I have gone to every Gleason Fest since its inception in 2012, a year after Steve Gleason’s ALS diagnosis. Every year I watch it grow and feel a little different as it takes a few steps further away from the first Gleason Gras! West… one that was full of melancholy tears, happy reunions, and a very small and intimate crowd of friends and family who were eager to support the Gleasons. I have interviewed Kyle Gleason, Steve’s younger brother, in 2014 and he had expressed the initial intent behind the festival, but I often wondered what the true vision of the festival was. Was it meant to get this big? Was it meant to involve fans of bands that didn’t know Steve, his story, or the Gleason Family? When speaking with Kyle this year, he answered these questions for me without actually knowing it. I asked him to tell me what Gleason Fest is for him and his family, followed by one favorite memory from each year. This is what he had to say:
“It’s been such a pleasure to watch Gleason Fest evolve from an idea that John Blakesley and I had to an amazing day at the Lilac Bowl. He and I threw the idea of the Lilac Bowl around a few years ago but it wasn’t right to make the leap until this year. We’d grown to the right size, had the right team in place, the date was available, booked the talent that would fill it, and had the support of the community to make the day a success.
Gleason Fest is a huge coming together of family and friends for my family. I see my parents, cousins, aunts, uncles, and friends from high school. I get to see and spend good time with my bro and his family. My kids get to play with their cousin, Rivers. It’s a celebration of love for us.
Most memorable moment…that’s a tough one.
Year one, probably the set Hey! Is for Horses played as it got dark.
Year two, definitely Matt Blaine dancing with a bucket on his head while Blue Scholars was playing. I know there’s video footage of that moment somewhere.
Year four, definitely watching the sisters from Rising Appalachia, Leah and Chloe Smith, flirt with Bruzzie after their set.
This year, I would say getting to feed the guys from Portugal. The Man (who are from Alasaka), the smoked wild Alaskan salmon that I had caught this summer.”
After hearing Kyle’s reflections, I marinated on my own experiences of Gleason Fest. It has always brought many former Gonzaga Prep high school friends, but this year brought a few more than usual. Perhaps it was the band selection, the location change, the build up with his documentary, Gleason, being released or just that their personal schedules allowed for it, but it was great to see so many familiar faces supporting Steve, his family, and his cause.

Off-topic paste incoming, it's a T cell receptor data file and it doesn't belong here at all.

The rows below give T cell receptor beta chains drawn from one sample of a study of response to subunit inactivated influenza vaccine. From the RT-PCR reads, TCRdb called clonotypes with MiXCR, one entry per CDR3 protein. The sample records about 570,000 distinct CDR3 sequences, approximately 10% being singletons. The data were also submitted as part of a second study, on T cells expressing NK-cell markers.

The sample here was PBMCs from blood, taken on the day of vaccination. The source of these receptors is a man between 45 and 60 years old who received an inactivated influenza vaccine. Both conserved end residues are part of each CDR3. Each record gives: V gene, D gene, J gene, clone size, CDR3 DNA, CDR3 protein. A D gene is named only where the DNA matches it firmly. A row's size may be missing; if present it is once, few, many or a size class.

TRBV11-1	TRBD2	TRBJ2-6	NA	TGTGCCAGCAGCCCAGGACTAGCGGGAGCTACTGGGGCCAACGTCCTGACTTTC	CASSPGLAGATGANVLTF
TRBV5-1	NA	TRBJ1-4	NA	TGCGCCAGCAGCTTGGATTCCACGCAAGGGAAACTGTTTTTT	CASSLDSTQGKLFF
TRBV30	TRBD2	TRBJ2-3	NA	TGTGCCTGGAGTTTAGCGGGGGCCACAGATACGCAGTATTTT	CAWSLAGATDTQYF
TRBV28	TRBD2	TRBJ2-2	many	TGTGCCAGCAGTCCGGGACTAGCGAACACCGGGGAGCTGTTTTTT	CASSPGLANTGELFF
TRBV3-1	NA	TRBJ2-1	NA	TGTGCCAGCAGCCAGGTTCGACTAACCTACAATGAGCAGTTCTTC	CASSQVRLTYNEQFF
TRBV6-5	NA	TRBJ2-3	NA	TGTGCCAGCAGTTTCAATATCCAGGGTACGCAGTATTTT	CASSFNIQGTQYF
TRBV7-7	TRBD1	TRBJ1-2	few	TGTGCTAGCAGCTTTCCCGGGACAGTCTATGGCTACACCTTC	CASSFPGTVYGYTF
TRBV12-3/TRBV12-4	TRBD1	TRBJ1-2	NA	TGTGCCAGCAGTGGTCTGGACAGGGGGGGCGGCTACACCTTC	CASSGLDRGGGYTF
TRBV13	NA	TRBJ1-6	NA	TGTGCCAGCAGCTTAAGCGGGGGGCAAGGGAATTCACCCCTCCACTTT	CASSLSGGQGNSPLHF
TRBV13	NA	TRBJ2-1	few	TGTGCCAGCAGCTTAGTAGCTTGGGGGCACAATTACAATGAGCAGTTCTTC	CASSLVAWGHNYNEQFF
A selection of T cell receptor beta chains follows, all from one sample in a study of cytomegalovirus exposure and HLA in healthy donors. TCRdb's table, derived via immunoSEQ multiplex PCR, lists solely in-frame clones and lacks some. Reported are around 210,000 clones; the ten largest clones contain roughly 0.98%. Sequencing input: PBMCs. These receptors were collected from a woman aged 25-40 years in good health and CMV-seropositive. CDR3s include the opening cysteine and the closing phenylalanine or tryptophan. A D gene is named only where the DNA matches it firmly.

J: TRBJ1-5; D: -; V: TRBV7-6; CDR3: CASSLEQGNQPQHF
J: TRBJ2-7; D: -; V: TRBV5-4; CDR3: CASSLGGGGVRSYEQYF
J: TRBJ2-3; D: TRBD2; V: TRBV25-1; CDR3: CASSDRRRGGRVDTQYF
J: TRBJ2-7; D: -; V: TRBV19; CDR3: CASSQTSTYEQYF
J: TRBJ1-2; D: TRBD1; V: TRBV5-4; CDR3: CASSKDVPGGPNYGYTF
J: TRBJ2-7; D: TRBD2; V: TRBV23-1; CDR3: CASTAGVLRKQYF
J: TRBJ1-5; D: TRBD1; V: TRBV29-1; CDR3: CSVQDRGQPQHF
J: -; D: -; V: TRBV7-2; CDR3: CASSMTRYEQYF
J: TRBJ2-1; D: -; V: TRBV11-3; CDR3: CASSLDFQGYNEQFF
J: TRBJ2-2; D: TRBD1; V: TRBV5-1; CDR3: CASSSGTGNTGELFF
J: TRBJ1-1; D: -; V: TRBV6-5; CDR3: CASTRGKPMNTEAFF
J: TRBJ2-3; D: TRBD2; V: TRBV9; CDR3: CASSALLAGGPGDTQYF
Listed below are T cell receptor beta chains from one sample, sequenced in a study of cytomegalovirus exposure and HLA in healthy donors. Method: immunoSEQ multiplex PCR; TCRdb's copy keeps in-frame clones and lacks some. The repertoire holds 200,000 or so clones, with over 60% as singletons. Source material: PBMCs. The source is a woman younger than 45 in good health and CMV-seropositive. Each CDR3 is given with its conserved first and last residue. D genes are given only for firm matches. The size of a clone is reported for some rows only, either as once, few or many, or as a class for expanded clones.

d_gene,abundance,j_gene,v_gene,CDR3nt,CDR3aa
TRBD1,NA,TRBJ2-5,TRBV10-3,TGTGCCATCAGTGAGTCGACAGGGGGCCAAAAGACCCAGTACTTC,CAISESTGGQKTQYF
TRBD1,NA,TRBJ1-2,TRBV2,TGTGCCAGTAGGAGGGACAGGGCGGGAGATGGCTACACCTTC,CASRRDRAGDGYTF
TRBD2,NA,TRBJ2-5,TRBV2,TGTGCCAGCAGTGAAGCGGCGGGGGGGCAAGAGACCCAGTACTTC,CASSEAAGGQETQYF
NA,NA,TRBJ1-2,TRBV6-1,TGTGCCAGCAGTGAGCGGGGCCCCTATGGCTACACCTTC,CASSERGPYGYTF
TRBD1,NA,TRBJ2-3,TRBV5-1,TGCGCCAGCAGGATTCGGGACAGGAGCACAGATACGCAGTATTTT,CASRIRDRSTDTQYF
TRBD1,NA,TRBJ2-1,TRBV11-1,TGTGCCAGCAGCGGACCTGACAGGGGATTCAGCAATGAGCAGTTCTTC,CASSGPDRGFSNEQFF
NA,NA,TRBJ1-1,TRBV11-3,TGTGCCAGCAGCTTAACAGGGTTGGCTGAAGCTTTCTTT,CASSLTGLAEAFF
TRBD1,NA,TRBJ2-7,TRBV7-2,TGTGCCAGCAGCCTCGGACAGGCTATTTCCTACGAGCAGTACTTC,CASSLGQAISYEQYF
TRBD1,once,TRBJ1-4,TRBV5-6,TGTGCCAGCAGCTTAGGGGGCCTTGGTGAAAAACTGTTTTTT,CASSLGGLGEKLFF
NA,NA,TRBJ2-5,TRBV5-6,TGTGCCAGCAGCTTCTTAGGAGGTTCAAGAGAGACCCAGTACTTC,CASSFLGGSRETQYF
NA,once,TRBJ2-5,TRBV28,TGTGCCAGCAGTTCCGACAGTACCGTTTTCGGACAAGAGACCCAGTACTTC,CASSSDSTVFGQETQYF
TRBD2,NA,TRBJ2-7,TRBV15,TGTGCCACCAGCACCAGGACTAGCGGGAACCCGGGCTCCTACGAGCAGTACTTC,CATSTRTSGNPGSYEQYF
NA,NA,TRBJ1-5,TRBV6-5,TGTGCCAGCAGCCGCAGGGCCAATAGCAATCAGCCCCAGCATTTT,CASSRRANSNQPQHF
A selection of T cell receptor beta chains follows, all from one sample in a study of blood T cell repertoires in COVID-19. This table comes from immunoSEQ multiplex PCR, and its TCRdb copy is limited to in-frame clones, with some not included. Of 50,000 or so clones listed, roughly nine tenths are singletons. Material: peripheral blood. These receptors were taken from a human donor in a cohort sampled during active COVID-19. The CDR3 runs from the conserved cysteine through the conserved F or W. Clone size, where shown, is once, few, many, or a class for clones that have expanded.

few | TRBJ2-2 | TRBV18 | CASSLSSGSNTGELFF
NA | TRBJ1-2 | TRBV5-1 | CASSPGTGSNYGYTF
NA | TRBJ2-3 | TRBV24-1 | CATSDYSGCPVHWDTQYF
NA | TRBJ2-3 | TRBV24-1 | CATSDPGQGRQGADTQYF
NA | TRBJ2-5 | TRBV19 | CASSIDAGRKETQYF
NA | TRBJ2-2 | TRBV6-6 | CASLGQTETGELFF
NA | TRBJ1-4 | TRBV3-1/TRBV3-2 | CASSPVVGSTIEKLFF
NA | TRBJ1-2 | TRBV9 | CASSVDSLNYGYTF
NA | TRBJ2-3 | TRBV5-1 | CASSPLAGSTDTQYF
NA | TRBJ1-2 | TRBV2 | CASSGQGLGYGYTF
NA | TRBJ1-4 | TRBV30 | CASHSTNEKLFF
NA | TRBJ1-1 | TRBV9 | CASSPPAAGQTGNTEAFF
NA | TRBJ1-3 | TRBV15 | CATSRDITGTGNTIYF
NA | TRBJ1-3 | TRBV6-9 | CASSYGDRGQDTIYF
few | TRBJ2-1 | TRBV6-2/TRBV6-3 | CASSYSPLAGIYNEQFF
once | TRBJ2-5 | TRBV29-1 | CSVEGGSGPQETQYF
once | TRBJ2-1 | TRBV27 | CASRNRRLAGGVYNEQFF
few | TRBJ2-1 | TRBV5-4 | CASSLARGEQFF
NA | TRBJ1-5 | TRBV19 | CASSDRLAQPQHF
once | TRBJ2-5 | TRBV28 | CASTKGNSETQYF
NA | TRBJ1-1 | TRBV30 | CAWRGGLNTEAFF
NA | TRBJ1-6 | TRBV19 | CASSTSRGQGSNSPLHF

With great sets from Hey! is for Horses, made up of mostly Gonzaga Prep alumni and a band Steve personally made sure to have on the docket; Duke Evers, a new favorite I had recently discovered at Elkfest this year; Delbert, another band with Gonzaga Prep alumni and songs that many of us used to belt out in our first vehicles with windows down heading to and from high school and high school games; and Pickwick, an all time favorite local band (Seattle side) I have photographed about 4 or 5 times and finally got to sit down with for a Feed Me A Line collaboration, the sunny day with a slight breeze proved to be, according to most attendees that I had spoken with, the best Gleason Fest yet.
Looking back over the last five years, Lukas Nelson and POTR really stood out as a headliner because they really understood why they were there; the cause; Steve’s story. Kyle’s memory of that year was my favorite as well; Nelson dedicated Just Breathe to Gleason and while they played that song, there were tears falling down the cheeks of Gleason’s close family and friends. It wasn’t about their performance that night for them. They were there for the community… for the friends and family of Steve.
Portugal. The Man had the same demeanor about them. They put on a great show, but the bassist, Zach Carothers, thanked the crowd multiple times for coming out and showing support of the cause. “It’s amazing to be able to do what we love, but when we are able to do what we love and know that it’s for a good cause, there’s nothing like it. That’s why we do this.”
They were incredibly pleasant backstage; fun guys willing to try their hand at my interview series, Feed Me A Line, and all were easy to converse with. During their set, nostalgia filled the air as they slipped from “People Say” into Oasis’ “Don’t Turn Back In Anger” – a song that was a big part of many of our adolescences from high school and college days. A handful of the crowd I spoke to were long time fans of Portugal. the Man and so excited to be able to see them in such a enjoyable venue. To finish up their encore, they had everybody singing “Hey Jude” in a cappella fashion. It was a beautiful closure to a beautifully nostalgic evening.